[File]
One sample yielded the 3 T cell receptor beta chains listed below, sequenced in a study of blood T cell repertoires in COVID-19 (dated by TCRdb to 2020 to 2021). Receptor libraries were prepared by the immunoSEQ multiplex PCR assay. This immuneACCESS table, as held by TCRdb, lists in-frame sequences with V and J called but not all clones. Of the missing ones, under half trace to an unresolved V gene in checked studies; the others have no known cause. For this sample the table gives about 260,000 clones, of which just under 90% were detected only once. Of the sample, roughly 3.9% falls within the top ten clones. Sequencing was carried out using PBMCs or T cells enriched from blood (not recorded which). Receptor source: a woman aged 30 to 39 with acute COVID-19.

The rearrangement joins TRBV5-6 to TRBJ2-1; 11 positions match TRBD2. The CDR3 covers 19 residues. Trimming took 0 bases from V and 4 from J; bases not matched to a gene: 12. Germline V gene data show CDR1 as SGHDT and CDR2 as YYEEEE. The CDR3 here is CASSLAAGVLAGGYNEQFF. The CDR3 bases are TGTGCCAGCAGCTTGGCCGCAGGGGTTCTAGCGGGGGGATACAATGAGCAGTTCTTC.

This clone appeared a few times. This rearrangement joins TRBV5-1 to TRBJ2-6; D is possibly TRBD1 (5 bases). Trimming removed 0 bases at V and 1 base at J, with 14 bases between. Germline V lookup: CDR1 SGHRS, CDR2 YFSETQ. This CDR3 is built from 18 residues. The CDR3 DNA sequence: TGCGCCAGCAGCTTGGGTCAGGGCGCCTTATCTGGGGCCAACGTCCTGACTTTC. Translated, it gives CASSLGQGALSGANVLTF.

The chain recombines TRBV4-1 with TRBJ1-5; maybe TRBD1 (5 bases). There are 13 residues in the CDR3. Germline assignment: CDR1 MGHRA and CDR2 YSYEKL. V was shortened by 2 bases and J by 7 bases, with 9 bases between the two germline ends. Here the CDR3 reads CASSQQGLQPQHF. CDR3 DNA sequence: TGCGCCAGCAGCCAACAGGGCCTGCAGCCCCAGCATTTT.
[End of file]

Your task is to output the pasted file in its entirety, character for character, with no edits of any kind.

One sample yielded the 3 T cell receptor beta chains listed below, sequenced in a study of blood T cell repertoires in COVID-19 (dated by TCRdb to 2020 to 2021). Receptor libraries were prepared by the immunoSEQ multiplex PCR assay. This immuneACCESS table, as held by TCRdb, lists in-frame sequences with V and J called but not all clones. Of the missing ones, under half trace to an unresolved V gene in checked studies; the others have no known cause. For this sample the table gives about 260,000 clones, of which just under 90% were detected only once. Of the sample, roughly 3.9% falls within the top ten clones. Sequencing was carried out using PBMCs or T cells enriched from blood (not recorded which). Receptor source: a woman aged 30 to 39 with acute COVID-19.

The rearrangement joins TRBV5-6 to TRBJ2-1; 11 positions match TRBD2. The CDR3 covers 19 residues. Trimming took 0 bases from V and 4 from J; bases not matched to a gene: 12. Germline V gene data show CDR1 as SGHDT and CDR2 as YYEEEE. The CDR3 here is CASSLAAGVLAGGYNEQFF. The CDR3 bases are TGTGCCAGCAGCTTGGCCGCAGGGGTTCTAGCGGGGGGATACAATGAGCAGTTCTTC.

This clone appeared a few times. This rearrangement joins TRBV5-1 to TRBJ2-6; D is possibly TRBD1 (5 bases). Trimming removed 0 bases at V and 1 base at J, with 14 bases between. Germline V lookup: CDR1 SGHRS, CDR2 YFSETQ. This CDR3 is built from 18 residues. The CDR3 DNA sequence: TGCGCCAGCAGCTTGGGTCAGGGCGCCTTATCTGGGGCCAACGTCCTGACTTTC. Translated, it gives CASSLGQGALSGANVLTF.

The chain recombines TRBV4-1 with TRBJ1-5; maybe TRBD1 (5 bases). There are 13 residues in the CDR3. Germline assignment: CDR1 MGHRA and CDR2 YSYEKL. V was shortened by 2 bases and J by 7 bases, with 9 bases between the two germline ends. Here the CDR3 reads CASSQQGLQPQHF. CDR3 DNA sequence: TGCGCCAGCAGCCAACAGGGCCTGCAGCCCCAGCATTTT.